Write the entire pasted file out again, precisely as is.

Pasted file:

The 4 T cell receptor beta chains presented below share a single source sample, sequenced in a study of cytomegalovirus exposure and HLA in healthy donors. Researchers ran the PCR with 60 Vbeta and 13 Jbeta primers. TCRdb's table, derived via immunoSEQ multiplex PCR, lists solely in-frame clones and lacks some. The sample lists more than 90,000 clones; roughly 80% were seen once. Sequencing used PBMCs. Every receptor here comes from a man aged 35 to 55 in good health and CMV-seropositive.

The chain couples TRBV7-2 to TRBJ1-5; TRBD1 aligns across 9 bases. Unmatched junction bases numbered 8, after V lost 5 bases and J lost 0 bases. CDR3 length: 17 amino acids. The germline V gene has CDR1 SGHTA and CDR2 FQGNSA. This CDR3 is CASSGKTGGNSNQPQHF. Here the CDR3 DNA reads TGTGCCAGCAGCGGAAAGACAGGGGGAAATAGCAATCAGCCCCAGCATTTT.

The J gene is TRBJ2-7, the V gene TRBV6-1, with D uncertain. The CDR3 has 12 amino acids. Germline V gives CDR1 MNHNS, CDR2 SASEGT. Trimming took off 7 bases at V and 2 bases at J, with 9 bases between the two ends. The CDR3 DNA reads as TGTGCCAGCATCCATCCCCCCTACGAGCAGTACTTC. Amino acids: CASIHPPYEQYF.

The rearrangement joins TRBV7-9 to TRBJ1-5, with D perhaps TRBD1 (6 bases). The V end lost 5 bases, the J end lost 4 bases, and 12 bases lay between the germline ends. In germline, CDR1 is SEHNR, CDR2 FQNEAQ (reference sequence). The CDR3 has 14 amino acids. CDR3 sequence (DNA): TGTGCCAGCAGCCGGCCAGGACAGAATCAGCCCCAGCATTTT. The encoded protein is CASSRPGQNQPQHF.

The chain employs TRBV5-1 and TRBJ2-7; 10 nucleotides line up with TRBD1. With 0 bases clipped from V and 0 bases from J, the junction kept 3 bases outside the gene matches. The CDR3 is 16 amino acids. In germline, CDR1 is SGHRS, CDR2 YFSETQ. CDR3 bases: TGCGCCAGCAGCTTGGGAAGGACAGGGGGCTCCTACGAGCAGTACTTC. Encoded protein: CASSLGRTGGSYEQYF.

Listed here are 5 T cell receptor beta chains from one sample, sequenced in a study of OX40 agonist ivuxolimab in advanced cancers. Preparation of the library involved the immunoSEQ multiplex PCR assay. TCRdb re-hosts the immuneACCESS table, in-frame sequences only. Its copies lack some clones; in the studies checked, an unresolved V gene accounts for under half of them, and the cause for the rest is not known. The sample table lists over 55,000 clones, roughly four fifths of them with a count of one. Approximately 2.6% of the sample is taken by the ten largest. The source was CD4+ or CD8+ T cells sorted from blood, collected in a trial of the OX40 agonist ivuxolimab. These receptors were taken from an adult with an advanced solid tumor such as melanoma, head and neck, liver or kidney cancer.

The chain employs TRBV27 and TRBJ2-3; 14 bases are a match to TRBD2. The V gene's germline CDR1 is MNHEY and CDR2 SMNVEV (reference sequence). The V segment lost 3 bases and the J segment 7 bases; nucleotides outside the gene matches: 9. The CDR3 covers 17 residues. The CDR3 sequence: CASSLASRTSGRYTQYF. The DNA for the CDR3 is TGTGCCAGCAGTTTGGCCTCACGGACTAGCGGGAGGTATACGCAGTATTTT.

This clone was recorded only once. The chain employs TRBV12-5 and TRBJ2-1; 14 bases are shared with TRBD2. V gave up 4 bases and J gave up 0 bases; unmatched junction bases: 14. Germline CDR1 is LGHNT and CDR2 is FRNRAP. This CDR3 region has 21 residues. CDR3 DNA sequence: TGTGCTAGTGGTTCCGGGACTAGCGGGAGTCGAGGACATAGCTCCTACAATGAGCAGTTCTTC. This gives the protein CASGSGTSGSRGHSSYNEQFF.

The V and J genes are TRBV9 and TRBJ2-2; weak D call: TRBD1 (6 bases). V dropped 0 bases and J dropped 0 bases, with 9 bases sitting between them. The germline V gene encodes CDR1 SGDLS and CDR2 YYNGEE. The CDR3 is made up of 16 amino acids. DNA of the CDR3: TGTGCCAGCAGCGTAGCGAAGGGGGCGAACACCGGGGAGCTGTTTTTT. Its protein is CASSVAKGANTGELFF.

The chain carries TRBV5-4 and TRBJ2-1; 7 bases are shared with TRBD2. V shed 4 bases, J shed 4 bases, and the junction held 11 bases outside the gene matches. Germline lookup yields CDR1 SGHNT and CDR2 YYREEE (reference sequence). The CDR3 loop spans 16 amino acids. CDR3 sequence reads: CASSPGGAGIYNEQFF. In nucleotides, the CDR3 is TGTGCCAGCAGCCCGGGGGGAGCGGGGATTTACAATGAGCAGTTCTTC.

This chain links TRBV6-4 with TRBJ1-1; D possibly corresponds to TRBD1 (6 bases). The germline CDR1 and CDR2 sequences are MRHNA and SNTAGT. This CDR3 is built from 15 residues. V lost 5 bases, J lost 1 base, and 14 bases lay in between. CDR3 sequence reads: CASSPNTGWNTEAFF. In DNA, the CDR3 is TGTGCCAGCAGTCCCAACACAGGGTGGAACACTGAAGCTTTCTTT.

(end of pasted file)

The 4 T cell receptor beta chains presented below share a single source sample, sequenced in a study of cytomegalovirus exposure and HLA in healthy donors. Researchers ran the PCR with 60 Vbeta and 13 Jbeta primers. TCRdb's table, derived via immunoSEQ multiplex PCR, lists solely in-frame clones and lacks some. The sample lists more than 90,000 clones; roughly 80% were seen once. Sequencing used PBMCs. Every receptor here comes from a man aged 35 to 55 in good health and CMV-seropositive.

The chain couples TRBV7-2 to TRBJ1-5; TRBD1 aligns across 9 bases. Unmatched junction bases numbered 8, after V lost 5 bases and J lost 0 bases. CDR3 length: 17 amino acids. The germline V gene has CDR1 SGHTA and CDR2 FQGNSA. This CDR3 is CASSGKTGGNSNQPQHF. Here the CDR3 DNA reads TGTGCCAGCAGCGGAAAGACAGGGGGAAATAGCAATCAGCCCCAGCATTTT.

The J gene is TRBJ2-7, the V gene TRBV6-1, with D uncertain. The CDR3 has 12 amino acids. Germline V gives CDR1 MNHNS, CDR2 SASEGT. Trimming took off 7 bases at V and 2 bases at J, with 9 bases between the two ends. The CDR3 DNA reads as TGTGCCAGCATCCATCCCCCCTACGAGCAGTACTTC. Amino acids: CASIHPPYEQYF.

The rearrangement joins TRBV7-9 to TRBJ1-5, with D perhaps TRBD1 (6 bases). The V end lost 5 bases, the J end lost 4 bases, and 12 bases lay between the germline ends. In germline, CDR1 is SEHNR, CDR2 FQNEAQ (reference sequence). The CDR3 has 14 amino acids. CDR3 sequence (DNA): TGTGCCAGCAGCCGGCCAGGACAGAATCAGCCCCAGCATTTT. The encoded protein is CASSRPGQNQPQHF.

The chain employs TRBV5-1 and TRBJ2-7; 10 nucleotides line up with TRBD1. With 0 bases clipped from V and 0 bases from J, the junction kept 3 bases outside the gene matches. The CDR3 is 16 amino acids. In germline, CDR1 is SGHRS, CDR2 YFSETQ. CDR3 bases: TGCGCCAGCAGCTTGGGAAGGACAGGGGGCTCCTACGAGCAGTACTTC. Encoded protein: CASSLGRTGGSYEQYF.

Listed here are 5 T cell receptor beta chains from one sample, sequenced in a study of OX40 agonist ivuxolimab in advanced cancers. Preparation of the library involved the immunoSEQ multiplex PCR assay. TCRdb re-hosts the immuneACCESS table, in-frame sequences only. Its copies lack some clones; in the studies checked, an unresolved V gene accounts for under half of them, and the cause for the rest is not known. The sample table lists over 55,000 clones, roughly four fifths of them with a count of one. Approximately 2.6% of the sample is taken by the ten largest. The source was CD4+ or CD8+ T cells sorted from blood, collected in a trial of the OX40 agonist ivuxolimab. These receptors were taken from an adult with an advanced solid tumor such as melanoma, head and neck, liver or kidney cancer.

The chain employs TRBV27 and TRBJ2-3; 14 bases are a match to TRBD2. The V gene's germline CDR1 is MNHEY and CDR2 SMNVEV (reference sequence). The V segment lost 3 bases and the J segment 7 bases; nucleotides outside the gene matches: 9. The CDR3 covers 17 residues. The CDR3 sequence: CASSLASRTSGRYTQYF. The DNA for the CDR3 is TGTGCCAGCAGTTTGGCCTCACGGACTAGCGGGAGGTATACGCAGTATTTT.

This clone was recorded only once. The chain employs TRBV12-5 and TRBJ2-1; 14 bases are shared with TRBD2. V gave up 4 bases and J gave up 0 bases; unmatched junction bases: 14. Germline CDR1 is LGHNT and CDR2 is FRNRAP. This CDR3 region has 21 residues. CDR3 DNA sequence: TGTGCTAGTGGTTCCGGGACTAGCGGGAGTCGAGGACATAGCTCCTACAATGAGCAGTTCTTC. This gives the protein CASGSGTSGSRGHSSYNEQFF.

The V and J genes are TRBV9 and TRBJ2-2; weak D call: TRBD1 (6 bases). V dropped 0 bases and J dropped 0 bases, with 9 bases sitting between them. The germline V gene encodes CDR1 SGDLS and CDR2 YYNGEE. The CDR3 is made up of 16 amino acids. DNA of the CDR3: TGTGCCAGCAGCGTAGCGAAGGGGGCGAACACCGGGGAGCTGTTTTTT. Its protein is CASSVAKGANTGELFF.

The chain carries TRBV5-4 and TRBJ2-1; 7 bases are shared with TRBD2. V shed 4 bases, J shed 4 bases, and the junction held 11 bases outside the gene matches. Germline lookup yields CDR1 SGHNT and CDR2 YYREEE (reference sequence). The CDR3 loop spans 16 amino acids. CDR3 sequence reads: CASSPGGAGIYNEQFF. In nucleotides, the CDR3 is TGTGCCAGCAGCCCGGGGGGAGCGGGGATTTACAATGAGCAGTTCTTC.

This chain links TRBV6-4 with TRBJ1-1; D possibly corresponds to TRBD1 (6 bases). The germline CDR1 and CDR2 sequences are MRHNA and SNTAGT. This CDR3 is built from 15 residues. V lost 5 bases, J lost 1 base, and 14 bases lay in between. CDR3 sequence reads: CASSPNTGWNTEAFF. In DNA, the CDR3 is TGTGCCAGCAGTCCCAACACAGGGTGGAACACTGAAGCTTTCTTT.